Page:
America is in trouble. We face four major challenges on which our future depends, and we are failing to meet them—and if we delay any longer, soon it will be too late for us to pass along the American dream to future generations. In That Used to Be Us, Thomas L. Friedman, one of our most influential columnists, and Michael Mandelbaum, one of our leading foreign policy thinkers, offer both a wake-up call and a call to collective action. They analyze the four challenges we face—globalization, the revolution in information technology, the nation's chronic deficits, and our pattern of excessive energy consumption—and spell out what we need to do now to sustain the American dream and preserve American power in the world. They explain how the end of the Cold War blinded the nation to the need to address these issues seriously, and how China's educational successes, industrial might, and technological prowess remind us of the ways in which "that used to be us." They explain how the paralysis of our political system and the erosion of key American values have made it impossible for us to carry out the policies the country urgently needs. And yet Friedman and Mandelbaum believe that the recovery of American greatness is within reach. They show how America's history, when properly understood, offers a five-part formula for prosperity that will enable us to cope successfully with the challenges we face. They offer vivid profiles of individuals who have not lost sight of the American habits of bold thought and dramatic action. They propose a clear way out of the trap into which the country has fallen, a way that includes the rediscovery of some of our most vital traditions and the creation of a new thirdparty movement to galvanize the country. That Used to Be Us is both a searching exploration of the American condition today and a rousing manifesto for American renewal.
Author: Guofang Wan
Publisher: Springer Science & Business Media
Release Date: 2011-01-15
Shift happens: Emerging technologies and globalization have resulted in political, social and cultural changes. These changes have a profound impact on all aspects of human life, including education. Yet while society has changed and continues to change, schools are slow to keep up. This book explores issues related to transforming and modernizing our educational systems, including the impact of societal shifts on education, the efforts at various levels to bring schools into the 21st century, the identification of 21st century skills, the reformation of the curriculum, the creation of alternative models of schooling, the innovative use of technology in education, and many others. It addresses questions like the following: Should schools systems adapt to better meet the needs of tomorrow’s world and how should this be accomplished? How can society better prepare students for a changing and challenging modern world? What skills do students need to lead successful lives and become productive citizens in the 21st century? How can educators create learning environments that are relevant and meaningful for digital natives? How can the school curriculum be made more rigorous to meet the needs of the 21st century? This book encourages readers to transcend the limits of their own educational experience, to think beyond familiar notions of schooling, instruction and curriculum, to consider how to best structure learning so that it will benefit future generations. It encourages a deeper analysis of the existing education system and offers practical insights into future directions focused on preparing students with 21st century skills.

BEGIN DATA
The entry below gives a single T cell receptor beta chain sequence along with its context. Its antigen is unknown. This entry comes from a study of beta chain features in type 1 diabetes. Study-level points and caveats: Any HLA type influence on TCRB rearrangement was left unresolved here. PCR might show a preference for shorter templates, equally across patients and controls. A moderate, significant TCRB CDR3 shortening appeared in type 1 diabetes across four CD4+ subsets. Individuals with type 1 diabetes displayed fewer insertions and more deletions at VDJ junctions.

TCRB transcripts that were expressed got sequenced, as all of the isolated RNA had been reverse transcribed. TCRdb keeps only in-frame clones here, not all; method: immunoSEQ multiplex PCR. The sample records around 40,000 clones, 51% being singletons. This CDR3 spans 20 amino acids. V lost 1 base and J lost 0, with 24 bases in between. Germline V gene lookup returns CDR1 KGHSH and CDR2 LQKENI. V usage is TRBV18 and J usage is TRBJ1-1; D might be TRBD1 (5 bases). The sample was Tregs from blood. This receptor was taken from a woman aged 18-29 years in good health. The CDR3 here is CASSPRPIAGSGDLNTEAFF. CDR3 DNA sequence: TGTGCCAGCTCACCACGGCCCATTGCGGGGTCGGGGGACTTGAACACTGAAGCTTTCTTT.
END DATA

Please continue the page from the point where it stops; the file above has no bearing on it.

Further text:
Author: Steven Bryan
Publisher: Columbia University Press
Release Date: 2010-09-22
By the end of the nineteenth century, the world was ready to adopt the gold standard, out of fealty not so much to Britain but to realpolitik concerns of national power, prestige, and anti-English competition. Although the gold standard allowed countries to enact a virtual single world currency, the years before World War I were not a time of unfettered liberal economics and one-world, one-market harmony. Outside of Europe, the gold standard became a tool for nationalists and protectionists primarily interested in growing domestic industry and imperial expansion. This overlooked trend, provocatively reassessed in Steven Bryan's well-documented history, contradicts our conception of the gold standard as a British-based system infused with English ideas, interests, and institutions. In countries like Japan and Argentina, where nationalist concerns focused on infant-industry protection and the growth of military power, the gold standard enabled the expansion of trade and furthered the goals of the age: industry and empire. Bryan argues that these countries looked less to Britain and more to North America and the rest of Europe for ideological models. Not only does this history challenge our idealistic notions of the prewar period, it also reorients our understanding of the history that followed. Policymakers of the 1920s latched onto the idea that global prosperity before World War I was the result of a system dominated by English liberalism. Their attempt to reproduce this triumph helped bring about the global downturn, the Great Depression, and the collapse of the interwar world.